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Growing Columbine

Category Flowers
These delicate garden flowers are a favorite of hummingbirds. This guide is about growing columbine.


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By 0 found this helpful
February 22, 2006

Botanical Name:


Life Cycle:


Planting Time:

early spring or early summer


dwarf types 10" to 12", full-sized types 2' to 3'


full sun to partial shade (afternoon shade in warmer climates)


average, well-drained soil


zones 3 to 8

Bloom Time:



delicate flowers in a variety of colors





Suggested Use:

beds, shade beds, borders, pots and hummingbird gardens

Growing Hints:

Sow seeds in pots or directly into the ground in early spring to early summer. Seeds need light to germinate so do not cover them with soil, but press them lightly into the surface of the soil. Plants tend to die out in 3 to 4 years. Avoid this by collecting seeds from mature plants for scattering or transplant self-sown seedlings. Full grown plants have deep tap roots and don't transplant well.

Interesting Facts:

Hummingbirds love columbine. Little white spaghetti-like tunnels on the leaves of your columbine indicate you have an infestation of leaf miners-a common columbine pest. Treat plants by picking off diseased leaves or cutting badly infested plants to the ground. Toss infected leaves and plants in the garbage-do not compost.
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June 13, 2007

If you want surprises in your garden each spring, plant a few varieties of columbine, and see how they evolve. They are easy to propagate from seed. This plant is great for producing large numbers of seed and if you have two distinct species in your garden, it will not take long to have hybrids. They tend to be short lived plants (3 years, more or less) you need to keep new ones coming along from seed, so letting them go to seed is a good idea.


You can easily harvest seeds into envelopes to share with friends. Please remember that hybrids may not return true to form from seed.

This year I have some "new" styles. I wonder what will come up next year.

By Regina from Rochester, NY

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Share on ThriftyFunCheck out these photos. Click at right to share your own photo in this guide.

By 2 found this helpful
August 5, 2013

Photo Description
I love this flower. My dark pink columbine. Just beautiful. I am starting some more columbines from seed, and I can't wait to plant and see them!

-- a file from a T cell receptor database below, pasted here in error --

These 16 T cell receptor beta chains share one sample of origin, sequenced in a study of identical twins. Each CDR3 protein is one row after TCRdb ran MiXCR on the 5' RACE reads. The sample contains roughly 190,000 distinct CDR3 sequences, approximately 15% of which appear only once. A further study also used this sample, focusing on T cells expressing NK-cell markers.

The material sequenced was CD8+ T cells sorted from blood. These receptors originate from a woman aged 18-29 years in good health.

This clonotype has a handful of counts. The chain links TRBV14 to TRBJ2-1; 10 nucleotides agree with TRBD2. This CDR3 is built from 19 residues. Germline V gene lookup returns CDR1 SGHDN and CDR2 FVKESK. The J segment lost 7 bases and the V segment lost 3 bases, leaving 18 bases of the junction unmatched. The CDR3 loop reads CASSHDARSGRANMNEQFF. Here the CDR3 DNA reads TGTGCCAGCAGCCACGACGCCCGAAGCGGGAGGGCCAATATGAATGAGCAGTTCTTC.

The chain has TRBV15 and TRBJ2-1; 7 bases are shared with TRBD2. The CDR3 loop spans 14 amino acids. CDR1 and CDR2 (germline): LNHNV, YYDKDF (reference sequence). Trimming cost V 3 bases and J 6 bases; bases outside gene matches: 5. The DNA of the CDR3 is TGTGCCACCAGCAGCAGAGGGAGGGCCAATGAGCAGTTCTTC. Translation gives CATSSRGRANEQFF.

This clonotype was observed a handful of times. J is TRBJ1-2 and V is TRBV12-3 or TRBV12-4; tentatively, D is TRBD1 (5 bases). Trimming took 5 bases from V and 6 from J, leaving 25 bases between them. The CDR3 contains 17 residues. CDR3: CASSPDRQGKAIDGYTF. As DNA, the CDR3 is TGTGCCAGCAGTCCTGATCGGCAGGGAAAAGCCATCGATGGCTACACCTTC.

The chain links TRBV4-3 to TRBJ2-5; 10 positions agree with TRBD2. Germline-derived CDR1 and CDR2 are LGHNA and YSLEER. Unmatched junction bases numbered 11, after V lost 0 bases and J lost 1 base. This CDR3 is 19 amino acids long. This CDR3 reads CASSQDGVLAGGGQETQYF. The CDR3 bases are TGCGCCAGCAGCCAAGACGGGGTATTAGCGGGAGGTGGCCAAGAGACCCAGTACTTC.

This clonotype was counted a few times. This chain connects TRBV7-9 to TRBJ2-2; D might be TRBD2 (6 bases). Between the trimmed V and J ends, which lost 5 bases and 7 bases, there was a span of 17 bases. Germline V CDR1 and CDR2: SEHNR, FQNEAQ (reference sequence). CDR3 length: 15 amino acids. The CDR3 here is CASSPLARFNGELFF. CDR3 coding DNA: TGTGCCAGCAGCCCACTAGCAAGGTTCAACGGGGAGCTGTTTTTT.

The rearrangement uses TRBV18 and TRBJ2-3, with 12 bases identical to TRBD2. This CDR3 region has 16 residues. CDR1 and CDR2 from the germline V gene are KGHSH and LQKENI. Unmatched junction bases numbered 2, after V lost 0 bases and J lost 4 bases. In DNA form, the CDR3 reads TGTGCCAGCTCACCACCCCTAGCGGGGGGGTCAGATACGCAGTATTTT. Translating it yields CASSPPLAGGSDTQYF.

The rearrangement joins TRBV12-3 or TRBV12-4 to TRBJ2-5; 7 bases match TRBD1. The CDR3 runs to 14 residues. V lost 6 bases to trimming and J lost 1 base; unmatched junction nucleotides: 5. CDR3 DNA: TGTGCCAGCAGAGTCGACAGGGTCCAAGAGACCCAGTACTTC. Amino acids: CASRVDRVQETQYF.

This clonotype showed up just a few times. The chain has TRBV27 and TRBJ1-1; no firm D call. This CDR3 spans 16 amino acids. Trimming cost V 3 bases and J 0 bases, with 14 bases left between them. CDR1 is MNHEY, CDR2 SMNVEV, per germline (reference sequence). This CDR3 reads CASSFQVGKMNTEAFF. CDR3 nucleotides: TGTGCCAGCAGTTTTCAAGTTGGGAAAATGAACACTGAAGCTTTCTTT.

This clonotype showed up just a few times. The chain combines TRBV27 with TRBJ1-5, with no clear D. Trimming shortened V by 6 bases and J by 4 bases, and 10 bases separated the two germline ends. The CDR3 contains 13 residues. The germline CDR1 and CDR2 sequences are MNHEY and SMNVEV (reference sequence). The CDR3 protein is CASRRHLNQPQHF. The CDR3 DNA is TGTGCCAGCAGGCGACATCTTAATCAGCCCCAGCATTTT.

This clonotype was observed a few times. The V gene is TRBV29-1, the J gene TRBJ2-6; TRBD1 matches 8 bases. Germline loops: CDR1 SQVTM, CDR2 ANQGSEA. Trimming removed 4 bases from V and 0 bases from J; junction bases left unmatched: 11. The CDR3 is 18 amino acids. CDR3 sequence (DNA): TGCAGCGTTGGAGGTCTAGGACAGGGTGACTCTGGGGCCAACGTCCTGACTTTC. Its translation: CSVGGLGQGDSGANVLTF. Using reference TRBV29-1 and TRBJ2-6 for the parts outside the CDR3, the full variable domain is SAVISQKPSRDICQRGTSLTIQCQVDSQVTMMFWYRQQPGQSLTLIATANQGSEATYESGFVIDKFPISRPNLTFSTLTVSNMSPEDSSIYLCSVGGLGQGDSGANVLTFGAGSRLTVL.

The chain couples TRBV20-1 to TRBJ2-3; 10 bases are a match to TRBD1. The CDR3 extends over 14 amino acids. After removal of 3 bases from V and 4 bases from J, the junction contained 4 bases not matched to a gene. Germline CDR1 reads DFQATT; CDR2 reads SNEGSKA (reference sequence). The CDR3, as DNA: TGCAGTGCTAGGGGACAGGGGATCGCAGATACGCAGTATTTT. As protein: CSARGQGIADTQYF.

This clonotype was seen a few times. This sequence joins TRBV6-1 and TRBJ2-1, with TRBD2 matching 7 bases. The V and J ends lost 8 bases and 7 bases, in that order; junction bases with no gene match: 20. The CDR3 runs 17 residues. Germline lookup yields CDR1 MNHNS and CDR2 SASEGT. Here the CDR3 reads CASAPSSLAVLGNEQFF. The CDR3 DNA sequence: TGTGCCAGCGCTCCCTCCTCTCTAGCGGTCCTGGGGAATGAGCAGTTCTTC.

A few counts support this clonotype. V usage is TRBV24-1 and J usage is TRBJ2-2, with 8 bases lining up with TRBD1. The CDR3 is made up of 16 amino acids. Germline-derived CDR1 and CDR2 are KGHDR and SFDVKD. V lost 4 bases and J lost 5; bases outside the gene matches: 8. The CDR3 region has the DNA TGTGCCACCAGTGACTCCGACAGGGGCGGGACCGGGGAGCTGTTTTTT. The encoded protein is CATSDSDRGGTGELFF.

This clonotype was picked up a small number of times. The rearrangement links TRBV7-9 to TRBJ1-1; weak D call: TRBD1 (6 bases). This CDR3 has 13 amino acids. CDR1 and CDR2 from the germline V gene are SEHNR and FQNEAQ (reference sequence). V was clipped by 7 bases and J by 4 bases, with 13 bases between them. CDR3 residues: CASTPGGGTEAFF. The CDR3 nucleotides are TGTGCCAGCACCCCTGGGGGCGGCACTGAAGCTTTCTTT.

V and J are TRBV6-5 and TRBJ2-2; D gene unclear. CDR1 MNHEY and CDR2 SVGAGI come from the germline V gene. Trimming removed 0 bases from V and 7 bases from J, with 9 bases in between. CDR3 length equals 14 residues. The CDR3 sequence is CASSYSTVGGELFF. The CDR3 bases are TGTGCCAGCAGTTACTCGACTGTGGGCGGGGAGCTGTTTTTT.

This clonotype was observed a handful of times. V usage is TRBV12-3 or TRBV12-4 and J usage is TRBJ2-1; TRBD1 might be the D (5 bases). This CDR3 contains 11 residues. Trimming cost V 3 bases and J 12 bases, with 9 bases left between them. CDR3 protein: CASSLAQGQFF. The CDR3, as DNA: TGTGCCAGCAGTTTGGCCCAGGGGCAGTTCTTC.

Photo Location
Burbank, IL

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By 3 found this helpful
May 13, 2011

This is an origami flower. We are growing these in our garden and love the contrast between the blooms and leaves.

By Teri M.

Photo of Origami Flower in Spring

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July 6, 2017

Photo Description
I have always admired this flower, but for some reason, I have never grown it. There's something about its name I find very pleasant, Aquilegia. I like the way it rolls off the tongue. I even like its common name 'columbine'. And the lesser used common names 'Granny's Bonnet' and 'Granny's Nightcap' will do in a rush.


I learned from Wikipedia that "The common name 'columbine' comes from the Latin for "dove", due to the resemblance of the inverted flower to five doves clustered together". I find that analogy very special.

Aquilegia is a long lived perennial in the buttercup family 'Ranunculaceae'. It is quite hardy and almost care free. I like that, too. Is there anything I don't like about this flower? Well, not the flower, itself.

I bought this at markdown. It was not in bloom and it was the last one they had. I am not a red person. I prefer cooler shades. Aquilegia comes in some beautiful self and bi tone cool shades. Now that I am initiated, I will add more colors to this collection I've started.

Even yellow? Yes, even yellow!

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September 20, 2011

While vacationing in Alaska this July, I ran across this gorgeous columbine growing wild in the edge of a friend's garden.

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By 5 found this helpful
August 9, 2011

Due to losing my husband and my children not wanting me to be so far away, I had to move to the city. I miss my garden very much but it brings a smile to my face to be able to see the photos I have taken from that garden.

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By 0 found this helpful
May 16, 2012

Of the two columbines we planted last year, this is the one that survived. The burgundy and white flowers are really lovely and we are going to add more colors this year.

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